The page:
Treasury should not punish poor households for the sins of dysfunctional municipalities

Issued by Eleanore Bouw-Spies MP – DA Shadow Minister of Cooperative Governance and Traditional Affairs (CoGTA)
18 May 2023 in News

Note to editors: Please find attached soundbite by Eleanore Bouw-Spies MP.

With the rising cost of living and soaring unemployment, poor households that rely on free basic electricity and water are under threat to immediately be cut out from accessing basic services.

This is if The Municipal Debt Relief plan is passed that implies that impoverished households are required to relinquish their constitutional entitlements to essential services, such as water and electricity, to bail out dysfunctional municipalities and fill the gapping financial hole in Eskom.

The DA is calling on National Treasury to commission an independent socio-economic impact assessment on its proposed plan to ring-fence municipal grants meant for indigent households for use in the payment of debt by dysfunctional municipalities.

As part of its efforts to recoup the R56 billion debt that municipalities owe to Eskom, Treasury came up with the Municipal Debt Relief plan to write off this debt if the affected municipalities complied with a list of requirements. One of these requirements is that indebted municipalities should earmark a component of the Local Government Equitable Share (LGES) that municipalities use to provide free basic electricity, water and sanitation – and use it to pay off their Eskom debt.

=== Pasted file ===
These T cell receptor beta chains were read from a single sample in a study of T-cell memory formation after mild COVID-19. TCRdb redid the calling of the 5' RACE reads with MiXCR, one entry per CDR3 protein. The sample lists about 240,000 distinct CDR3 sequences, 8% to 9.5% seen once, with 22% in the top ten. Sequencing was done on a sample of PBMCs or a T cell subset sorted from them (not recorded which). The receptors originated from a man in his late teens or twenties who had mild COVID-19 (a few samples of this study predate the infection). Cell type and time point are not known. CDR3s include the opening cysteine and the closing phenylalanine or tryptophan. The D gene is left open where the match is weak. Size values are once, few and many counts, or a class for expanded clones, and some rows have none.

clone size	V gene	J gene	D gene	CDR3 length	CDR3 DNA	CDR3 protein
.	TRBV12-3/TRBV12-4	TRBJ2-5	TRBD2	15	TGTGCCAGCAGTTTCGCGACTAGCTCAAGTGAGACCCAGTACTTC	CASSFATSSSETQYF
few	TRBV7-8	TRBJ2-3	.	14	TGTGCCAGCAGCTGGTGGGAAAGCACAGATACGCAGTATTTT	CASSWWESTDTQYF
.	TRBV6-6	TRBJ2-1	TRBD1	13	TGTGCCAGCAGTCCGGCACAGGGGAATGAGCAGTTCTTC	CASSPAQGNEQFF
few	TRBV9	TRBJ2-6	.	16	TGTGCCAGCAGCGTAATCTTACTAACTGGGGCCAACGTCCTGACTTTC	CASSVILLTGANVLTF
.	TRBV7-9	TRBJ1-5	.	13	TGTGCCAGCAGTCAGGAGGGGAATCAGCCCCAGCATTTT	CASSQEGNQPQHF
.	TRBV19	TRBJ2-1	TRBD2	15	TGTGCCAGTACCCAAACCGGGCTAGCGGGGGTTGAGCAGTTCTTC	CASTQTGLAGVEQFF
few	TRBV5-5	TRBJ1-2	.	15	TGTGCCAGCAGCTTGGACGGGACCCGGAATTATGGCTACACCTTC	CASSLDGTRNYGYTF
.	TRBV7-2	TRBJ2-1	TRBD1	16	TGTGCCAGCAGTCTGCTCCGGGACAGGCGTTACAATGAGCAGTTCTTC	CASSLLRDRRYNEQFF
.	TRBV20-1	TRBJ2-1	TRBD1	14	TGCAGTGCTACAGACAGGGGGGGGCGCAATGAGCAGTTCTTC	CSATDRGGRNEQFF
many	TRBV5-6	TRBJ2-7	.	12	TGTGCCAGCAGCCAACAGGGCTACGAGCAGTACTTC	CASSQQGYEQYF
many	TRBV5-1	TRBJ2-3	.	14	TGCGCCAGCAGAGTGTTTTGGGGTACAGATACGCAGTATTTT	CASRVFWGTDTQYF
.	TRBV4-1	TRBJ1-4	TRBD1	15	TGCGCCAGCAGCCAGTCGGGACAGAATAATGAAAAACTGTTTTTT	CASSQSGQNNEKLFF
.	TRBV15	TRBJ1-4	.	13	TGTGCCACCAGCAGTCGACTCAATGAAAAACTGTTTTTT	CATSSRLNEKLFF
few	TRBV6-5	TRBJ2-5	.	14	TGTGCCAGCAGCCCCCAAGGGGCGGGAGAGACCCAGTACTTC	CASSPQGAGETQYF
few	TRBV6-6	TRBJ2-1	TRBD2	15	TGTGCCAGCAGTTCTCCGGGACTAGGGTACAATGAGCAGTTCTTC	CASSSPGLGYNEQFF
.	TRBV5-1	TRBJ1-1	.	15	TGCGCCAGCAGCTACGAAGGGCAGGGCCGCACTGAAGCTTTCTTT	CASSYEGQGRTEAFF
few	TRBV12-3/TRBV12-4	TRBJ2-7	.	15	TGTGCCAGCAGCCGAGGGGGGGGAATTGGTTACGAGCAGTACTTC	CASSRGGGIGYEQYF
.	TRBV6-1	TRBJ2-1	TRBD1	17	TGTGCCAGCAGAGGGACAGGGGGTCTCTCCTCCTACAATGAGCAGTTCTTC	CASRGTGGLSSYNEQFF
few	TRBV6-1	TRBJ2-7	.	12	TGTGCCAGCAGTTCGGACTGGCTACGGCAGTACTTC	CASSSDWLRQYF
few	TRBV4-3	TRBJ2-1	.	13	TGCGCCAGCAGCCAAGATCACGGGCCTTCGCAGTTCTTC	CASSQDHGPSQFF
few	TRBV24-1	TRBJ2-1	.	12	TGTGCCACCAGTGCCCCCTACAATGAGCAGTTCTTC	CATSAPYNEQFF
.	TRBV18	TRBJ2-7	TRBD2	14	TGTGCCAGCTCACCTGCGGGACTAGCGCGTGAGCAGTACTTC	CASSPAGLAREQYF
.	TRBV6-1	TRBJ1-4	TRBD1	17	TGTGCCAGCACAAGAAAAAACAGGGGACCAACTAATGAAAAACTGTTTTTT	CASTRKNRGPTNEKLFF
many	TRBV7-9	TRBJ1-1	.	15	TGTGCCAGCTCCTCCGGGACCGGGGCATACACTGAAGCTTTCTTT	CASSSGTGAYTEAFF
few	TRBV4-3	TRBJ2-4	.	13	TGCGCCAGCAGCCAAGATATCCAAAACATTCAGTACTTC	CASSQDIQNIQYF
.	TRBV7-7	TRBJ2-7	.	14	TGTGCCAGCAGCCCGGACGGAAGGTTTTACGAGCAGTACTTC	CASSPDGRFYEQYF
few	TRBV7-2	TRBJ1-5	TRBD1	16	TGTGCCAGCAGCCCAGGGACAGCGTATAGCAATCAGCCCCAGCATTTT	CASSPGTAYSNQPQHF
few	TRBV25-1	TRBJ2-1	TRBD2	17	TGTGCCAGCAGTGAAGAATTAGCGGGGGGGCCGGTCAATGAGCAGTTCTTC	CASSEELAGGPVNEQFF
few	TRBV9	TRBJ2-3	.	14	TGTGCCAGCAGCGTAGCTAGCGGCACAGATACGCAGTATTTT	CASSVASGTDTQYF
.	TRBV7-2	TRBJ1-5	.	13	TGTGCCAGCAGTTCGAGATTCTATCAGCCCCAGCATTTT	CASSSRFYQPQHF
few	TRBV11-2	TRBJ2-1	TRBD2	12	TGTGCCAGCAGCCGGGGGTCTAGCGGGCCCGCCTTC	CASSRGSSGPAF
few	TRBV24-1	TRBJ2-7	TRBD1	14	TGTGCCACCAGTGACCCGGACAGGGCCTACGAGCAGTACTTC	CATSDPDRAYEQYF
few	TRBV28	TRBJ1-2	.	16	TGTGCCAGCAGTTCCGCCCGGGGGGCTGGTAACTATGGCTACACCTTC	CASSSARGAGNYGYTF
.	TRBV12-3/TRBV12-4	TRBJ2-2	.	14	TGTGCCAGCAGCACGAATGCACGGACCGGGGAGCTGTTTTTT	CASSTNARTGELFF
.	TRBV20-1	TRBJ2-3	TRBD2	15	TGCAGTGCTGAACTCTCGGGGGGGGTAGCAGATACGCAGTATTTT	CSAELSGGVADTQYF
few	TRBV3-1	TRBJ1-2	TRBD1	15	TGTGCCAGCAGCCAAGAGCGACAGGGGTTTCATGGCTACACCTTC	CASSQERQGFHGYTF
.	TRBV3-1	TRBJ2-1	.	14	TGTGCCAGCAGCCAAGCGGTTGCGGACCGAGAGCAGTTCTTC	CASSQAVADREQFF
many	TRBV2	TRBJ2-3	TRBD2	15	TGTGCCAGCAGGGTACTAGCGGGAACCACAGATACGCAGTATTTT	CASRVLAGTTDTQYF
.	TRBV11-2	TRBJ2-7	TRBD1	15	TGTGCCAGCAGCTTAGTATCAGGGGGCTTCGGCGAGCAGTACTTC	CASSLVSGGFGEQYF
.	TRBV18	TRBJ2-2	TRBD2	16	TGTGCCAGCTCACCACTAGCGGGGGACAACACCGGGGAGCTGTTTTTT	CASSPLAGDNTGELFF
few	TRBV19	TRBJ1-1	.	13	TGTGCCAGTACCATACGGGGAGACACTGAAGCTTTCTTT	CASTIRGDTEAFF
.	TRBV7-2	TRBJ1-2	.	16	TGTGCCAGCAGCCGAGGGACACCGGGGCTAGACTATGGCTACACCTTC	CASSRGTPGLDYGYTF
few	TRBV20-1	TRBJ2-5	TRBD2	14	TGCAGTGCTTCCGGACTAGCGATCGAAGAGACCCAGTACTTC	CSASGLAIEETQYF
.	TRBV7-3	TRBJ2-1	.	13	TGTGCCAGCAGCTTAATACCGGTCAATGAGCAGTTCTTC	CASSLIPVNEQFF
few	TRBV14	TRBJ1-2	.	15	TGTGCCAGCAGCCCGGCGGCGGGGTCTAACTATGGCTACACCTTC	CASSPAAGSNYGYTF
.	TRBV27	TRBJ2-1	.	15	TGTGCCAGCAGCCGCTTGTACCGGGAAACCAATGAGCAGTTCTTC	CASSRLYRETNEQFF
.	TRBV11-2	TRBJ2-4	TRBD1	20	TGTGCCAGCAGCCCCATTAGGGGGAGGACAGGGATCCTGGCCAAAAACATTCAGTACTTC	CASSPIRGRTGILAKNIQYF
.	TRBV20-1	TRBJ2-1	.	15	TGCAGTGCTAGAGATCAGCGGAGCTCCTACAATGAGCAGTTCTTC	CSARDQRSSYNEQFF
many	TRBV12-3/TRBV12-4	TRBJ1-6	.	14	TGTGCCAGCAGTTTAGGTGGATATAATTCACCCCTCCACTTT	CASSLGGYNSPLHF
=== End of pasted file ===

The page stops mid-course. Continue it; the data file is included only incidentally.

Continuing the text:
It is deeply concerning that Treasury took this momentous decision without considering the ramifications that it will have on poor households, some of whom struggle to put food on the table. The question that Treasury should answer is why punish the poor over gross mismanagement that took place in the corrupt administrations of dysfunctional municipalities. It is morally wrong to take away the water and electricity supply of poor indigent households over the actions of dysfunctional municipalities.

An independent socio-economic impact assessment will not only open an avenue for the indigent to share their views on the proposal by Treasury and the impact that it will have on their livelihoods, it will also test the legality of infringing on the socio-economic rights of the poor.

Some municipalities were already raiding the equitable share meant to provide free basic services to indigent families and Treasury appears intent on completing this unethical raid on these social protection funds. Treasury must institute an independent socio-economic impact assessment on its proposal before it goes ahead and implements its Municipal Debt Relief plan.